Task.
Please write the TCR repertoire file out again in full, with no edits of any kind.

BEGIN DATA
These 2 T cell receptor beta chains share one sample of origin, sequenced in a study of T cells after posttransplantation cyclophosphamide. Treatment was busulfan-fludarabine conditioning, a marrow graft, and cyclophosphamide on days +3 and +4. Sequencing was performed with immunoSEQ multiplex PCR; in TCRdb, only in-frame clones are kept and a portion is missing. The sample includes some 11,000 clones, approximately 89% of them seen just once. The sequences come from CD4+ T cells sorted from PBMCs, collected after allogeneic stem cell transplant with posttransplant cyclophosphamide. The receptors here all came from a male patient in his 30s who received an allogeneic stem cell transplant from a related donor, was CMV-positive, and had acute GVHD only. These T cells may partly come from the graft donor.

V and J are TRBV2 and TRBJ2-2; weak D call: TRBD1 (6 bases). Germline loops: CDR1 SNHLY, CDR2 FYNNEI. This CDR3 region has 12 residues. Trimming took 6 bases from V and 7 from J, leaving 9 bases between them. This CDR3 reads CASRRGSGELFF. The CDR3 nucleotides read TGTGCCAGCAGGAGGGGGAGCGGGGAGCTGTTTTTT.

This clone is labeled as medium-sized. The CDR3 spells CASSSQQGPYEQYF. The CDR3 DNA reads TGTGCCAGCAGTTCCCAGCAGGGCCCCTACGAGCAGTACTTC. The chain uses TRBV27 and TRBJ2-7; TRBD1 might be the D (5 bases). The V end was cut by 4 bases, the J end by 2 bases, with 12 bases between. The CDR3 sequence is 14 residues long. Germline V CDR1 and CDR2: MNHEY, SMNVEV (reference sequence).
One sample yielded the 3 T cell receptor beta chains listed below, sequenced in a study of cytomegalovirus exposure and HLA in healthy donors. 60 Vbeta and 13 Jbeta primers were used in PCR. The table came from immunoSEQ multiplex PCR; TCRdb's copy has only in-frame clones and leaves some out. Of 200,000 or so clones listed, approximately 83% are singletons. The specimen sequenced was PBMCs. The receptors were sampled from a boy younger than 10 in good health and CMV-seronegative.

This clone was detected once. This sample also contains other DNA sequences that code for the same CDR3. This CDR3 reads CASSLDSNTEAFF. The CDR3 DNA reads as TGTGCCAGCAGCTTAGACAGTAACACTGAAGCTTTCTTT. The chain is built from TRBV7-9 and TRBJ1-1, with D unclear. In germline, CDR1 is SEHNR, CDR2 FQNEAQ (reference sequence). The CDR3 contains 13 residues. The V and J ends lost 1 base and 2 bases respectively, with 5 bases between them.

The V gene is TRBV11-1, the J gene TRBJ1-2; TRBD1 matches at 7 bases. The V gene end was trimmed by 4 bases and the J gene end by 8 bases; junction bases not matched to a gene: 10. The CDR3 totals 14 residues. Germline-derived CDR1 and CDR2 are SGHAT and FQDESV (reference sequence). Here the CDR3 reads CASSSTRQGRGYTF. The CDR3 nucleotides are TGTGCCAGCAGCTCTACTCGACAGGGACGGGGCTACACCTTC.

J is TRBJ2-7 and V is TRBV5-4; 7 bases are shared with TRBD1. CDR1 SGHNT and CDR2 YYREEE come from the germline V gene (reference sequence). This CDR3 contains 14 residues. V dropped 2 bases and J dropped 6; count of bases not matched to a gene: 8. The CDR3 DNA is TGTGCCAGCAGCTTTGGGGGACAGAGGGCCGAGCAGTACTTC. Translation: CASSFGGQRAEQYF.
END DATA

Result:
These 2 T cell receptor beta chains share one sample of origin, sequenced in a study of T cells after posttransplantation cyclophosphamide. Treatment was busulfan-fludarabine conditioning, a marrow graft, and cyclophosphamide on days +3 and +4. Sequencing was performed with immunoSEQ multiplex PCR; in TCRdb, only in-frame clones are kept and a portion is missing. The sample includes some 11,000 clones, approximately 89% of them seen just once. The sequences come from CD4+ T cells sorted from PBMCs, collected after allogeneic stem cell transplant with posttransplant cyclophosphamide. The receptors here all came from a male patient in his 30s who received an allogeneic stem cell transplant from a related donor, was CMV-positive, and had acute GVHD only. These T cells may partly come from the graft donor.

V and J are TRBV2 and TRBJ2-2; weak D call: TRBD1 (6 bases). Germline loops: CDR1 SNHLY, CDR2 FYNNEI. This CDR3 region has 12 residues. Trimming took 6 bases from V and 7 from J, leaving 9 bases between them. This CDR3 reads CASRRGSGELFF. The CDR3 nucleotides read TGTGCCAGCAGGAGGGGGAGCGGGGAGCTGTTTTTT.

This clone is labeled as medium-sized. The CDR3 spells CASSSQQGPYEQYF. The CDR3 DNA reads TGTGCCAGCAGTTCCCAGCAGGGCCCCTACGAGCAGTACTTC. The chain uses TRBV27 and TRBJ2-7; TRBD1 might be the D (5 bases). The V end was cut by 4 bases, the J end by 2 bases, with 12 bases between. The CDR3 sequence is 14 residues long. Germline V CDR1 and CDR2: MNHEY, SMNVEV (reference sequence).
One sample yielded the 3 T cell receptor beta chains listed below, sequenced in a study of cytomegalovirus exposure and HLA in healthy donors. 60 Vbeta and 13 Jbeta primers were used in PCR. The table came from immunoSEQ multiplex PCR; TCRdb's copy has only in-frame clones and leaves some out. Of 200,000 or so clones listed, approximately 83% are singletons. The specimen sequenced was PBMCs. The receptors were sampled from a boy younger than 10 in good health and CMV-seronegative.

This clone was detected once. This sample also contains other DNA sequences that code for the same CDR3. This CDR3 reads CASSLDSNTEAFF. The CDR3 DNA reads as TGTGCCAGCAGCTTAGACAGTAACACTGAAGCTTTCTTT. The chain is built from TRBV7-9 and TRBJ1-1, with D unclear. In germline, CDR1 is SEHNR, CDR2 FQNEAQ (reference sequence). The CDR3 contains 13 residues. The V and J ends lost 1 base and 2 bases respectively, with 5 bases between them.

The V gene is TRBV11-1, the J gene TRBJ1-2; TRBD1 matches at 7 bases. The V gene end was trimmed by 4 bases and the J gene end by 8 bases; junction bases not matched to a gene: 10. The CDR3 totals 14 residues. Germline-derived CDR1 and CDR2 are SGHAT and FQDESV (reference sequence). Here the CDR3 reads CASSSTRQGRGYTF. The CDR3 nucleotides are TGTGCCAGCAGCTCTACTCGACAGGGACGGGGCTACACCTTC.

J is TRBJ2-7 and V is TRBV5-4; 7 bases are shared with TRBD1. CDR1 SGHNT and CDR2 YYREEE come from the germline V gene (reference sequence). This CDR3 contains 14 residues. V dropped 2 bases and J dropped 6; count of bases not matched to a gene: 8. The CDR3 DNA is TGTGCCAGCAGCTTTGGGGGACAGAGGGCCGAGCAGTACTTC. Translation: CASSFGGQRAEQYF.